B.T. Washington Essay, Research Paper
Chad Mertz Booker T. Washington Essay September 25, 2000 Throughout the life of Booker T. Washington expressed in his autobiography, Up From Slavery, one component has remained the same through his influences, instruction, public speech production, and instruction of others. This is the fact that one can non win entirely on a & # 8220 ; book & # 8221 ; instruction, but must attach to this with that of an & # 8220 ; industrial & # 8221 ; instruction as good. He believed that with this type of instruction, the black adult male could supply necessary services non merely for himself, but besides for those in his community every bit good. Washington was born on a slave plantation in either 1858 or 1859 in Franklin County, Virginia. He grew up with his female parent, his brother John, and his sister Amanda. They lived in an highly little log cabin, which was typical for a slave household. His male parent was thought to be a white adult male who lived on a nearby plantation. Washington knew nil of him, which was besides really typical of many slaves. Washington & # 8217 ; s female parent was the plantation cook, which meant she did non hold a great trade of clip to raise the kids. The white work forces that gave them orders raised them. Due to the fact that he was merely a little kid during the times of bondage, Washington could execute few occupations. These were small occupations such as cleaning the paces, transporting H2O to the work forces and adult females to the Fieldss, and taking maize to mill. Although little, these occupations gave Washington the base of his industrial instruction, which shaped his positions for the remainder of his life. After the terminal of the Civil War, Washington & # 8217 ; s mother moved his household to Malden, West Virginia. This is where her hubby, who besides was Washington & # 8217 ; s sister & # 8217 ; s male parent, lived. Although he wanted to go to school, Washington worked in the local salt mines to assist back up his household. During this clip of work, Washington acquired a Webster & # 8217 ; s spelling book that came to be the first book he of all time read. About this same clip a school had been stated in Kanawha Valley, a small town a few stat mis off from Malden. This is where Washington began his book instruction. To go to the school, Washington, at first, had to travel to dark categories due to his occupation at the salt mines. With a small persuasion, Washington eventually was allowed to go to during the twenty-four hours provided he worked from four O & # 8217 ; clock to nine O & # 8217 ; clock in the forenoon. This instruction was really disorderly due to the fact he could non go to on a regular basis. Finally Washington had to drop out of the school and go on working full clip at the salt mines. Washington continued working at the salt mines until he was able to work in the coal mines. The coal mines paid a small more, but non a important difference. It was here where Washington overheard two work forces speaking about a new all Negro school in Hampton, Virginia. In order to travel to this school, Washington needed to salvage money for apparels and going disbursals. For this he worked in the house of Mrs. Viola Ruffner, who turned out to hold an ample affect on his life. & # 8220 ; The lessons that I learned in the place of Mrs. Ruffner were every bit valuable to me as any instruction I have of all time gotten since, & # 8221 ; ( Washington 52 ) . From Mrs. Ruffner, Washington learned about taking pride in holding a clean life country. She besides encouraged his instruction during the clip of his work at that place. After salvaging whatever money he could, Washington set off for the Hampton Normal and Agricultural Institute. During his travels, Washington overcame many adversities. For a piece he even slept under a board pavement. This fact showed Washington & # 8217 ; s dedication for instruction. He knew it was critical, and in bend, was traveling to acquire his at any cost. Upon reaching at Hampton in 1872, Washington was required to take somewhat of an entryway trial. The trial consisted of him cleaning a recitation-room. He passed it with winging colourss due to geting this trade for Mrs. Ruffner. About this trial Washington writes, & # 8220 ; I have passed several scrutinies since so, but I have ever felt that this was the best 1 I of all time passed, & # 8221 ; ( 57 ) . This statement shows the regard Washington had for both a book and industrial instruction. To acquire into Hampton, the establishment that gave him his book instruction, he needed the cognition of the proper manner to clean a room. At Hampton, Washington received a broad assortment of cognition from math to the Bible. He paid for his instruction by working as a janitor. Every hr he spent was either working or analyzing. It was at Hampton where he learned to analyze the Bible. This was taught to him by a Miss Nathalie Lord. Lord besides taught him the art of public speech production, which became a big portion of his ulterior life. Washington writes, & # 8220 ; Whatever ability I may hold as a public talker I owe in a step to Miss Lord, & # 8221 ; ( 64 ) Another individual Washington met at Hampton was General Samuel C. Armstrong. Armstrong became Washington & # 8217 ; s wise man and so the greatest influence on his life. Just reading a few descriptive lines about Armstrong, one can easy see the several tone. & # 8220 ; He worked about invariably dark and twenty-four hours for the cause to which he had given his life. I ne’er saw a adult male who so wholly lost sight of himself. I do non believe he of all time had a selfish idea, & # 8221 ; ( 58 ) . In June of 1875, Was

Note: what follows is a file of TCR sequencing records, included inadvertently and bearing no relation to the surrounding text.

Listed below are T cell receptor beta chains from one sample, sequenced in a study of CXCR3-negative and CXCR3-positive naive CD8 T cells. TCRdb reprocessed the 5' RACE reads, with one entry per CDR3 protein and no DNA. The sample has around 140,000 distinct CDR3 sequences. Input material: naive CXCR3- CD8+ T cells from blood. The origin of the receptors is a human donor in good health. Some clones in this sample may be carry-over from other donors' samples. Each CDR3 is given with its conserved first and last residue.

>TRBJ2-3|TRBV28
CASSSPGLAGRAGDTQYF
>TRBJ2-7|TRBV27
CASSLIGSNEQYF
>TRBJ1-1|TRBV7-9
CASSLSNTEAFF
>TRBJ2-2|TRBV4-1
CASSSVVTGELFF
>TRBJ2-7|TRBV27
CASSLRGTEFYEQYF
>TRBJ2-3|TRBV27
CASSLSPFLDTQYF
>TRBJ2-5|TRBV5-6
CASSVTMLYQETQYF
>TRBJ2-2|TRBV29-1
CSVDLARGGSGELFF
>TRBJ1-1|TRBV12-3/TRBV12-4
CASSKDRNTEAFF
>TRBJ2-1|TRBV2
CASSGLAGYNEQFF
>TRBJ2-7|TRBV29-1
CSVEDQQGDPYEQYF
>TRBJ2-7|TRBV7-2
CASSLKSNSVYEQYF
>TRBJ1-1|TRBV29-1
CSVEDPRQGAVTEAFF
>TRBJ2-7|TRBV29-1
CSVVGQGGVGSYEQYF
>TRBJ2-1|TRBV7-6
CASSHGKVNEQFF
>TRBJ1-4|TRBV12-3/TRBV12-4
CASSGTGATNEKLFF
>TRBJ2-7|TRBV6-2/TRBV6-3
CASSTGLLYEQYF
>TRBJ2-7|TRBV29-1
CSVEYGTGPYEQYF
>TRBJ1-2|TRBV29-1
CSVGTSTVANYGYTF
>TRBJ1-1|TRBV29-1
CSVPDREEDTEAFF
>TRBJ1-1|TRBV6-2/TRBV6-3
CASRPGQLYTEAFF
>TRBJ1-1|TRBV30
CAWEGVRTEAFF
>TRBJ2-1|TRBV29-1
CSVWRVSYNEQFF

hington graduated from Hampton on the honour roll. This allowed him to have the distinguished honor of speaking at the Commencement ceremonies. After Hampton, Washington held a waiter position in Connecticut. This lasted only a short time due to the fact that he wanted use his knowledge to teach others. For this he went home to Malden. There he taught day and night school for two years. Washington felt that he could reach the black community on a much lager level. He would later get this opportunity. In May of 1881, Washington received a letter from General Armstrong stating that two men were looking for someone to start a school in Tuskegee, Alabama. This provided Washington with the forum he needed to teach the full education he felt black students needed. On July 4, 1881, Washington’s school in Tuskegee opened. Admission was open to anyone over fifteen years old with some sort of educational foundation. His educational mission can be summed up in a paragraph excerpt: “We wanted to teach the students how to bathe; how to care for their teeth and clothing. We wanted to teach them what to eat, and how to eat it properly, and how to care for their rooms. Aside from this, we wanted to give them such a practical knowledge of some one industry, together with the spirit of industry, thrift, and economy, that they would be sure of knowing how to make a living after they had left us. We wanted to teach them to study actual things instead of mere books alone,” (96). This could perhaps be the most important passage in Washington’s entire autobiography. It states not only his standards for education, but also the standards for what he felt every person should live by. Starting the school was rough. Funds were small and teachers were scarce. For this Washington sent a Miss Olivia A. Davidson around the country. Davidson literally went house to house looking for money. She did this while Washington oversaw the daily operations at the school. Once financially able, Washington took on the project of adding another building to the school. This was done solely by students. Even the bricks used to construct the building were made by students. Many objected to this saying that the children were there to receive an education, not work. Washington argued that this was part of their education. Besides architecture, construction, and brick making, students also learned such industries as landscaping, farming, and laundry. Overtime Tuskegee secured itself as one of the top schools for African-Americans. During his time at Tuskegee, Washington had made somewhat of a name for himself, which allowed him to speak publicly about his views from time to time. Public speaking was somewhat of a hobby for Washington until the National Education Association asked him to speak at their national convention in Madison, Wisconsin. He unexpectedly praised the South and talked of the importance of the Negro being involved in the community. Many important people throughout the country heard the speech, which opened doors for other speaking opportunities. Washington talked to many groups on many different subjects, but the speech he is truly remembered for took place at the opening of the Atlanta Cotton States and International Exposition. The audience was filled with influential people throughout the country. Washington knew that if he got his message across, he might be able to secure an enormous amount of money for Tuskegee. Washington overwhelmed the crowd. The core of his speech dealt with the fact that black men, after education, should do their part in the progression of their community. He used the metaphor, “Cast down your bucket where you are,” requesting black men to not look for a community to better service their needs, but to help the place where you are at, (147). This request also extended to white men to whom Washington asked not to move from a community to which blacks integrate, but to work with them to form a healthy relationship on which the town can build. Everyone loved it. President Grover Cleveland even sent a letter of congratulations to Washington. The Atlanta speech made Washington so famous that he received many speaking opportunities to which that he had to regretfully decline. Public speaking consumed most of Washington’s time for the rest of his life. This was possible because he had left such a strong foundation at Tuskegee. This gave him the opportunity to meet many people such as the President of Harvard, the Postmaster General, the Secretary to the President, many United States ambassadors, and Presidents Cleveland and McKinley. Although he failed to mention much information on the subject, Washington was married twice, first to Miss Fannie M. Smith, and second to the earlier mentioned Miss Olivia A. Davidson. He had three children. Their names were Booker, Ernest, and Portia. Booker T. Washington had two goals in his life. These were to receive an education of both books and industry and to utilize this education to teach others. Through his teachings, the school he started, and that of his speeches, he gave both blacks and whites the insight of living in a successful community. For this, his legacy will not soon be forgotten.